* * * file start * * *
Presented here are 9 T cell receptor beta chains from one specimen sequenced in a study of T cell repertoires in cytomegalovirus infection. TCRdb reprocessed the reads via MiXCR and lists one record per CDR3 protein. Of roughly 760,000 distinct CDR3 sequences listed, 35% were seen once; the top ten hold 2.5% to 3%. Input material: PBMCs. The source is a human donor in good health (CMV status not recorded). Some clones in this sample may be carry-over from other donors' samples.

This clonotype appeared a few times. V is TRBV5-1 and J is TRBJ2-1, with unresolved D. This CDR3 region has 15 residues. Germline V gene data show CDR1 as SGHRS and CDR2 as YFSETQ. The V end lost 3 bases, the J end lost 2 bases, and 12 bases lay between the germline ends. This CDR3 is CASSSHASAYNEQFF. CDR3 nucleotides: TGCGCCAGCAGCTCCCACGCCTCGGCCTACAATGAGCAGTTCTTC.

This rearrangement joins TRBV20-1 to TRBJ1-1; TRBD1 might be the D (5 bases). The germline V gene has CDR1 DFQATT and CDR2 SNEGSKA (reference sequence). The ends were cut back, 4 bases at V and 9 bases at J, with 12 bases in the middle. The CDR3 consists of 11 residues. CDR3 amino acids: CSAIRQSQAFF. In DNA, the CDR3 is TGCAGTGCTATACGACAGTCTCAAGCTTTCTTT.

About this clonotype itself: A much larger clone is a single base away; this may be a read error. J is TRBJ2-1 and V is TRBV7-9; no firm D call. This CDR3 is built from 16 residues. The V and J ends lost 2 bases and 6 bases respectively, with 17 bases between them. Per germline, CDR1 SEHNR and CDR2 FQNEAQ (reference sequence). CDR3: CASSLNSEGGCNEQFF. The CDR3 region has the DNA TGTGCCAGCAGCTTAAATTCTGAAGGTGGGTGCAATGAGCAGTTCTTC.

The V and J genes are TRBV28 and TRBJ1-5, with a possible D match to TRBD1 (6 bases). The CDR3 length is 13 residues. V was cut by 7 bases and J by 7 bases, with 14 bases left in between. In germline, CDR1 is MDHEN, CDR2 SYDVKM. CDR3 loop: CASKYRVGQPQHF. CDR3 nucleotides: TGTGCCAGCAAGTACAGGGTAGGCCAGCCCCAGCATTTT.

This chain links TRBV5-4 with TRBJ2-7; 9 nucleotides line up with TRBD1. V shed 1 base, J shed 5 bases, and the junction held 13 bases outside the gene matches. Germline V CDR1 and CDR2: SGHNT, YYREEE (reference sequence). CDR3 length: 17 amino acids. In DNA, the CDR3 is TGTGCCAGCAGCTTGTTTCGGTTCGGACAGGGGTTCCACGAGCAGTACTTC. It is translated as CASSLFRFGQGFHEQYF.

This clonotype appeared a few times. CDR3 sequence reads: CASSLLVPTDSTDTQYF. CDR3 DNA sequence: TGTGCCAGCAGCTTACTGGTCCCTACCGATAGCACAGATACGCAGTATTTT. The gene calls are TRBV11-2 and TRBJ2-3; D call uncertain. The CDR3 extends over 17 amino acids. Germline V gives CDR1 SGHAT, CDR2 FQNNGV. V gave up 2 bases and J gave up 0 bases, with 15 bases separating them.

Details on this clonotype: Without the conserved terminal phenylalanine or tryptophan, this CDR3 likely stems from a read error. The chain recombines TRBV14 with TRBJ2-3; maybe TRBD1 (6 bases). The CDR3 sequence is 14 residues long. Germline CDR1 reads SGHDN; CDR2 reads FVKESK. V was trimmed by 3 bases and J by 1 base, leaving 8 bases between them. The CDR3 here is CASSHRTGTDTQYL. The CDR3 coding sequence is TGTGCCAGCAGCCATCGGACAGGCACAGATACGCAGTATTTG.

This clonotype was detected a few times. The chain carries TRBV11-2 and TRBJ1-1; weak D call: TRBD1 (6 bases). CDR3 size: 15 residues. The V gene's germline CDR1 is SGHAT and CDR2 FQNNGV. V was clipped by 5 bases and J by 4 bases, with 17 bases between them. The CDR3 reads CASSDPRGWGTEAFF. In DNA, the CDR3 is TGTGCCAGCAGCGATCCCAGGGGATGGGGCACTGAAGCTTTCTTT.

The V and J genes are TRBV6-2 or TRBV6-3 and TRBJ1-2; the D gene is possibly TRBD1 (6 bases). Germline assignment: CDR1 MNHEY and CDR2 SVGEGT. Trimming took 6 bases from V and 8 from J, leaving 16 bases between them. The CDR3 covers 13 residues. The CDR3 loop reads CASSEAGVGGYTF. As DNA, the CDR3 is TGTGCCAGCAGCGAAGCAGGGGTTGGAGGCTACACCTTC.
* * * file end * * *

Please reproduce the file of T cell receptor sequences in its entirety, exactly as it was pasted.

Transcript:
Presented here are 9 T cell receptor beta chains from one specimen sequenced in a study of T cell repertoires in cytomegalovirus infection. TCRdb reprocessed the reads via MiXCR and lists one record per CDR3 protein. Of roughly 760,000 distinct CDR3 sequences listed, 35% were seen once; the top ten hold 2.5% to 3%. Input material: PBMCs. The source is a human donor in good health (CMV status not recorded). Some clones in this sample may be carry-over from other donors' samples.

This clonotype appeared a few times. V is TRBV5-1 and J is TRBJ2-1, with unresolved D. This CDR3 region has 15 residues. Germline V gene data show CDR1 as SGHRS and CDR2 as YFSETQ. The V end lost 3 bases, the J end lost 2 bases, and 12 bases lay between the germline ends. This CDR3 is CASSSHASAYNEQFF. CDR3 nucleotides: TGCGCCAGCAGCTCCCACGCCTCGGCCTACAATGAGCAGTTCTTC.

This rearrangement joins TRBV20-1 to TRBJ1-1; TRBD1 might be the D (5 bases). The germline V gene has CDR1 DFQATT and CDR2 SNEGSKA (reference sequence). The ends were cut back, 4 bases at V and 9 bases at J, with 12 bases in the middle. The CDR3 consists of 11 residues. CDR3 amino acids: CSAIRQSQAFF. In DNA, the CDR3 is TGCAGTGCTATACGACAGTCTCAAGCTTTCTTT.

About this clonotype itself: A much larger clone is a single base away; this may be a read error. J is TRBJ2-1 and V is TRBV7-9; no firm D call. This CDR3 is built from 16 residues. The V and J ends lost 2 bases and 6 bases respectively, with 17 bases between them. Per germline, CDR1 SEHNR and CDR2 FQNEAQ (reference sequence). CDR3: CASSLNSEGGCNEQFF. The CDR3 region has the DNA TGTGCCAGCAGCTTAAATTCTGAAGGTGGGTGCAATGAGCAGTTCTTC.

The V and J genes are TRBV28 and TRBJ1-5, with a possible D match to TRBD1 (6 bases). The CDR3 length is 13 residues. V was cut by 7 bases and J by 7 bases, with 14 bases left in between. In germline, CDR1 is MDHEN, CDR2 SYDVKM. CDR3 loop: CASKYRVGQPQHF. CDR3 nucleotides: TGTGCCAGCAAGTACAGGGTAGGCCAGCCCCAGCATTTT.

This chain links TRBV5-4 with TRBJ2-7; 9 nucleotides line up with TRBD1. V shed 1 base, J shed 5 bases, and the junction held 13 bases outside the gene matches. Germline V CDR1 and CDR2: SGHNT, YYREEE (reference sequence). CDR3 length: 17 amino acids. In DNA, the CDR3 is TGTGCCAGCAGCTTGTTTCGGTTCGGACAGGGGTTCCACGAGCAGTACTTC. It is translated as CASSLFRFGQGFHEQYF.

This clonotype appeared a few times. CDR3 sequence reads: CASSLLVPTDSTDTQYF. CDR3 DNA sequence: TGTGCCAGCAGCTTACTGGTCCCTACCGATAGCACAGATACGCAGTATTTT. The gene calls are TRBV11-2 and TRBJ2-3; D call uncertain. The CDR3 extends over 17 amino acids. Germline V gives CDR1 SGHAT, CDR2 FQNNGV. V gave up 2 bases and J gave up 0 bases, with 15 bases separating them.

Details on this clonotype: Without the conserved terminal phenylalanine or tryptophan, this CDR3 likely stems from a read error. The chain recombines TRBV14 with TRBJ2-3; maybe TRBD1 (6 bases). The CDR3 sequence is 14 residues long. Germline CDR1 reads SGHDN; CDR2 reads FVKESK. V was trimmed by 3 bases and J by 1 base, leaving 8 bases between them. The CDR3 here is CASSHRTGTDTQYL. The CDR3 coding sequence is TGTGCCAGCAGCCATCGGACAGGCACAGATACGCAGTATTTG.

This clonotype was detected a few times. The chain carries TRBV11-2 and TRBJ1-1; weak D call: TRBD1 (6 bases). CDR3 size: 15 residues. The V gene's germline CDR1 is SGHAT and CDR2 FQNNGV. V was clipped by 5 bases and J by 4 bases, with 17 bases between them. The CDR3 reads CASSDPRGWGTEAFF. In DNA, the CDR3 is TGTGCCAGCAGCGATCCCAGGGGATGGGGCACTGAAGCTTTCTTT.

The V and J genes are TRBV6-2 or TRBV6-3 and TRBJ1-2; the D gene is possibly TRBD1 (6 bases). Germline assignment: CDR1 MNHEY and CDR2 SVGEGT. Trimming took 6 bases from V and 8 from J, leaving 16 bases between them. The CDR3 covers 13 residues. The CDR3 loop reads CASSEAGVGGYTF. As DNA, the CDR3 is TGTGCCAGCAGCGAAGCAGGGGTTGGAGGCTACACCTTC.